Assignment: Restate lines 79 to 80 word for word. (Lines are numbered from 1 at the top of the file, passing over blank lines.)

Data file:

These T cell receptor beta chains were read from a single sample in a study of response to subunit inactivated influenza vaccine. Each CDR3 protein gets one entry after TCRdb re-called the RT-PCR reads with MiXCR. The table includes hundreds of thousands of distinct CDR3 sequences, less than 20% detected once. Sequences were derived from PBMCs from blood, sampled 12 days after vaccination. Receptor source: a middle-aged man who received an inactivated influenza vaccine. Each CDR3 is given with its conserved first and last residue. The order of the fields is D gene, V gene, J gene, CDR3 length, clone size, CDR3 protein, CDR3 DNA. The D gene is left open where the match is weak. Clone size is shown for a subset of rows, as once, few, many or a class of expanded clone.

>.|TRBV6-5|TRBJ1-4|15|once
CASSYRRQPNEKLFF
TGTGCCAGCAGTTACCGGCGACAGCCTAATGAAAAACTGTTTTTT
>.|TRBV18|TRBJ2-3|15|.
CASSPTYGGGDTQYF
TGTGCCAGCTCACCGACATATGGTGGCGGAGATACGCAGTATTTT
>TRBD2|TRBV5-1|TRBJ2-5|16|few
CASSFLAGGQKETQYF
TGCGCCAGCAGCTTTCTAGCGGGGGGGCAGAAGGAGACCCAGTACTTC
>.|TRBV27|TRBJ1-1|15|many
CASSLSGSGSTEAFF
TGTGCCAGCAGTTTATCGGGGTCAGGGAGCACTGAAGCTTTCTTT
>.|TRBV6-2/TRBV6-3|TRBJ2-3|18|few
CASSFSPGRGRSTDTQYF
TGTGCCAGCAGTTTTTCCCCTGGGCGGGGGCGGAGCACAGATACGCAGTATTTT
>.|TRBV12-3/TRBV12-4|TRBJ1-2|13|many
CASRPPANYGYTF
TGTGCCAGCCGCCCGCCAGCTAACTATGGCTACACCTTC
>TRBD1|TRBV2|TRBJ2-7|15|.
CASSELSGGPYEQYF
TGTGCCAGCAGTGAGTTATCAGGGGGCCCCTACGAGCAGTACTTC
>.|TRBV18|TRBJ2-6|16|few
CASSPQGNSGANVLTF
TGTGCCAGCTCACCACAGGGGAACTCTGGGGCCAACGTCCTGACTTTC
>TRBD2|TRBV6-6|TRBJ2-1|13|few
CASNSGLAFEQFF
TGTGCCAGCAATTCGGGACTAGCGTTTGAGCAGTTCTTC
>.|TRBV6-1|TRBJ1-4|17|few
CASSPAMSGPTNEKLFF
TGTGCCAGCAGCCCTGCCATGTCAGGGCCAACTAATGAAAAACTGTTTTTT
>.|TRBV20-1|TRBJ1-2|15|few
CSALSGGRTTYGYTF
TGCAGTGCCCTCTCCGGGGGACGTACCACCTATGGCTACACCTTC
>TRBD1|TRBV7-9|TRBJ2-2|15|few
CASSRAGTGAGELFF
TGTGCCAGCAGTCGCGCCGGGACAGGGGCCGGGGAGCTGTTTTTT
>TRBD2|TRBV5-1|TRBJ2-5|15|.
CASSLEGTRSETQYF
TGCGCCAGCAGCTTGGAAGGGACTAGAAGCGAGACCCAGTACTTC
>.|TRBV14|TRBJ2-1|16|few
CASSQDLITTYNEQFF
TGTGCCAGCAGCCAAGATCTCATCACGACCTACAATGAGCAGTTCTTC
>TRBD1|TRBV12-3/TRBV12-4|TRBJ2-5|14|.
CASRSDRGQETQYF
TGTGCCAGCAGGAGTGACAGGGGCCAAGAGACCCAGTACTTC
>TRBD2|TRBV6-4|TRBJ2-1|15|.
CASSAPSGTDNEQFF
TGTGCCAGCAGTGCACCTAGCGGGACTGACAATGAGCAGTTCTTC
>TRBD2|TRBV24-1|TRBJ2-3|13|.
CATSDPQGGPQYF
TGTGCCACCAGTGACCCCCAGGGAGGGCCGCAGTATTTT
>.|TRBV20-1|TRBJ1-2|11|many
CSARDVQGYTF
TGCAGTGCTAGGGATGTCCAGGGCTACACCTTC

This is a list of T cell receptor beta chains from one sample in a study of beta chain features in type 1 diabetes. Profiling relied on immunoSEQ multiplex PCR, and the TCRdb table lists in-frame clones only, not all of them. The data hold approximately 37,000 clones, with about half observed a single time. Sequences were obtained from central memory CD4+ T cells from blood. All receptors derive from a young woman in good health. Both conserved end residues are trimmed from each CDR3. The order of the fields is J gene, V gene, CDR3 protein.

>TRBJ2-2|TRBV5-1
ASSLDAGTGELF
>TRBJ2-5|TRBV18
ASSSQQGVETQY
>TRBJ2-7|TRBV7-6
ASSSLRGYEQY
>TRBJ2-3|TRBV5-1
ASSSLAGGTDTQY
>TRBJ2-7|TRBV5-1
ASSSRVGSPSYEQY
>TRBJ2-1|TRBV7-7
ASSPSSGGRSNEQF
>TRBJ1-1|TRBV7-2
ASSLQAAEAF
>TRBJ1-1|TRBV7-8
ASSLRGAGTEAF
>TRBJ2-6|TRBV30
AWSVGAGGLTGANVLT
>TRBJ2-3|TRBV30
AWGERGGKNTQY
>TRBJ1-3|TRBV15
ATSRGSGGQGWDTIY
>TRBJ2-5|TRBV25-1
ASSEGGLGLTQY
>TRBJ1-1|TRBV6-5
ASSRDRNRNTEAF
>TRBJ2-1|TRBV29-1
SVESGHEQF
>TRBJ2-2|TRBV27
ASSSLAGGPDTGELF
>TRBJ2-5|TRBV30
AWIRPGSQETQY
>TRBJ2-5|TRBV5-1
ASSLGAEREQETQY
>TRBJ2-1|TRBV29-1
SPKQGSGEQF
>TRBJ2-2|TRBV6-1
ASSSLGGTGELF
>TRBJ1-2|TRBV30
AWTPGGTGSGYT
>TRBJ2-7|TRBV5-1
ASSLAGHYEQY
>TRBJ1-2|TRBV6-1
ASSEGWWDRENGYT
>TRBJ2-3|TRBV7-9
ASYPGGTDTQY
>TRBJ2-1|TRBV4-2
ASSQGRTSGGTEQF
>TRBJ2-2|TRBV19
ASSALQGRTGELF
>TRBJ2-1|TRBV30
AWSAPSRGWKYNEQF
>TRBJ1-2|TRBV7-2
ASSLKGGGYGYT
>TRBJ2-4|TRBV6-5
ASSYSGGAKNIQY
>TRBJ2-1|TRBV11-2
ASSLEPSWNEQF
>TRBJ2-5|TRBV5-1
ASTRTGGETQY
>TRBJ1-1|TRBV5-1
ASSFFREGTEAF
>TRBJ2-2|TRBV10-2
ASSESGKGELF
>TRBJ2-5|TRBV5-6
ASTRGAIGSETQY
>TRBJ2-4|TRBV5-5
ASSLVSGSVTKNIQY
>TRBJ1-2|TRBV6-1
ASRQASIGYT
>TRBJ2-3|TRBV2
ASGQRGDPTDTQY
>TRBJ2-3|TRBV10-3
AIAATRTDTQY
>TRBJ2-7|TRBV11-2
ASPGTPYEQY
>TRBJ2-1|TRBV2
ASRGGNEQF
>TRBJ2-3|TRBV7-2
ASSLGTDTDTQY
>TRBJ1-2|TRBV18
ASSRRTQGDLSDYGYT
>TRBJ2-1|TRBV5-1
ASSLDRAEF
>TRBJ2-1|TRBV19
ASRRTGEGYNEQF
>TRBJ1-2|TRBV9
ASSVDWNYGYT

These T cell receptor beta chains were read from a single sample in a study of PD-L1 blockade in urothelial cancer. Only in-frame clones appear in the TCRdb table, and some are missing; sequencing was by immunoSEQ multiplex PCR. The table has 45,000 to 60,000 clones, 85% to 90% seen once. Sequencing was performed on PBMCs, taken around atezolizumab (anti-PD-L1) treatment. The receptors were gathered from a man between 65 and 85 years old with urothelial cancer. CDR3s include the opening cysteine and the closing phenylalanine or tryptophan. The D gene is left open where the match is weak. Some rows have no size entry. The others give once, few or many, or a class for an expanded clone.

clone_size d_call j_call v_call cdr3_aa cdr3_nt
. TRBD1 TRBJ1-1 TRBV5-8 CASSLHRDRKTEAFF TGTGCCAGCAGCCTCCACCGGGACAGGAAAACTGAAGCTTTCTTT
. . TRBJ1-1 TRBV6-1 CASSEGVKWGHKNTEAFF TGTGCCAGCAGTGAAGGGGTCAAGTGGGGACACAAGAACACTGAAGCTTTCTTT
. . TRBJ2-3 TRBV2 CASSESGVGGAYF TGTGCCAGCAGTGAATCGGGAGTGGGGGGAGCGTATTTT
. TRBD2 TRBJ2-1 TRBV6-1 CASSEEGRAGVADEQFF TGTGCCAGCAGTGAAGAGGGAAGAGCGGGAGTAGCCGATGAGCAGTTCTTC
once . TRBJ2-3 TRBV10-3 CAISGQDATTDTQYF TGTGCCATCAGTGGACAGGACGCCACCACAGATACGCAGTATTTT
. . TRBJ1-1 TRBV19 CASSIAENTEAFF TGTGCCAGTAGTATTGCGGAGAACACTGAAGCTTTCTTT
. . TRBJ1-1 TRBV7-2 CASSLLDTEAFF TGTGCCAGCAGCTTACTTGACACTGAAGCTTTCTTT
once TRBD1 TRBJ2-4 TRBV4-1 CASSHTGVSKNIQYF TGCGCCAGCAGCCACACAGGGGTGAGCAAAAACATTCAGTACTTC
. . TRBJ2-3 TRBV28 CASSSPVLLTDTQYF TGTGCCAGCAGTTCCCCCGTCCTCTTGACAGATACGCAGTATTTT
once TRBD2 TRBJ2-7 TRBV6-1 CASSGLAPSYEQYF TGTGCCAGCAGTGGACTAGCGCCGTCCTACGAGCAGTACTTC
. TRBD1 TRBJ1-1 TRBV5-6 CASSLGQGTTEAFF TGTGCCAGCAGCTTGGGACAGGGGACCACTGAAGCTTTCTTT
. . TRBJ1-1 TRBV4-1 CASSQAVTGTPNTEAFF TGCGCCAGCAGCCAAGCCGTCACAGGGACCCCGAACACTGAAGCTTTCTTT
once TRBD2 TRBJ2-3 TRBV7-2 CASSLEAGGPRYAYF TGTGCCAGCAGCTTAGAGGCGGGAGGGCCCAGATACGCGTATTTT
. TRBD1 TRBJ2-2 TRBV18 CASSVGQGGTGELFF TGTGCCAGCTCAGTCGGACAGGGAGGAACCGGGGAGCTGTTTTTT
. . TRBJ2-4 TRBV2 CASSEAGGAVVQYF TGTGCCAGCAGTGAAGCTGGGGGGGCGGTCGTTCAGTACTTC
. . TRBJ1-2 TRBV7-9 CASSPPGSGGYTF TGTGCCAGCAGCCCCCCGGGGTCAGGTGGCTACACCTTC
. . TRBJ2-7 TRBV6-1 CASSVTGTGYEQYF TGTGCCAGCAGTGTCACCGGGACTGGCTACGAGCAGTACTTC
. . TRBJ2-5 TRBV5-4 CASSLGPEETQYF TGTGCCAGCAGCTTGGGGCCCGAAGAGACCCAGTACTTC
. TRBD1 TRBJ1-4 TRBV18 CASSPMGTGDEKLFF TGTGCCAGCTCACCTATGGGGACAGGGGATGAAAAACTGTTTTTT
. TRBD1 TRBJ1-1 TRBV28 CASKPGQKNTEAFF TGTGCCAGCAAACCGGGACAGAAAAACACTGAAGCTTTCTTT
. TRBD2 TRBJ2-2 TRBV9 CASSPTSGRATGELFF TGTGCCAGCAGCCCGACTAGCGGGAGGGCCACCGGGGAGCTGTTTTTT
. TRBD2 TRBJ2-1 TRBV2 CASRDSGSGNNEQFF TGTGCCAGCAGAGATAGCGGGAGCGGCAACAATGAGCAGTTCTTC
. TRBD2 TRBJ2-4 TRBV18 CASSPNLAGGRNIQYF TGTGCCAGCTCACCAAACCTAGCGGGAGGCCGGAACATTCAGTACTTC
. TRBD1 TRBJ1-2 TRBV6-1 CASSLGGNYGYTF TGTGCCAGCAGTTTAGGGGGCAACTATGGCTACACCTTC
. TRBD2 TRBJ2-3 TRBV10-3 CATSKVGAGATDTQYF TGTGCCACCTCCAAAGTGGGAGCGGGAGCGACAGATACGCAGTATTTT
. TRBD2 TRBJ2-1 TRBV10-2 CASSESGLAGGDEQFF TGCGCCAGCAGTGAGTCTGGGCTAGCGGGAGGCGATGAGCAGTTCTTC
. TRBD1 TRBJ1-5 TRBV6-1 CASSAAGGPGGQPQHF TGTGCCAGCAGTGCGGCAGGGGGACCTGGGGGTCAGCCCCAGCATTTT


>TRBJ2-5|TRBV25-1
ASSEGGLGLTQY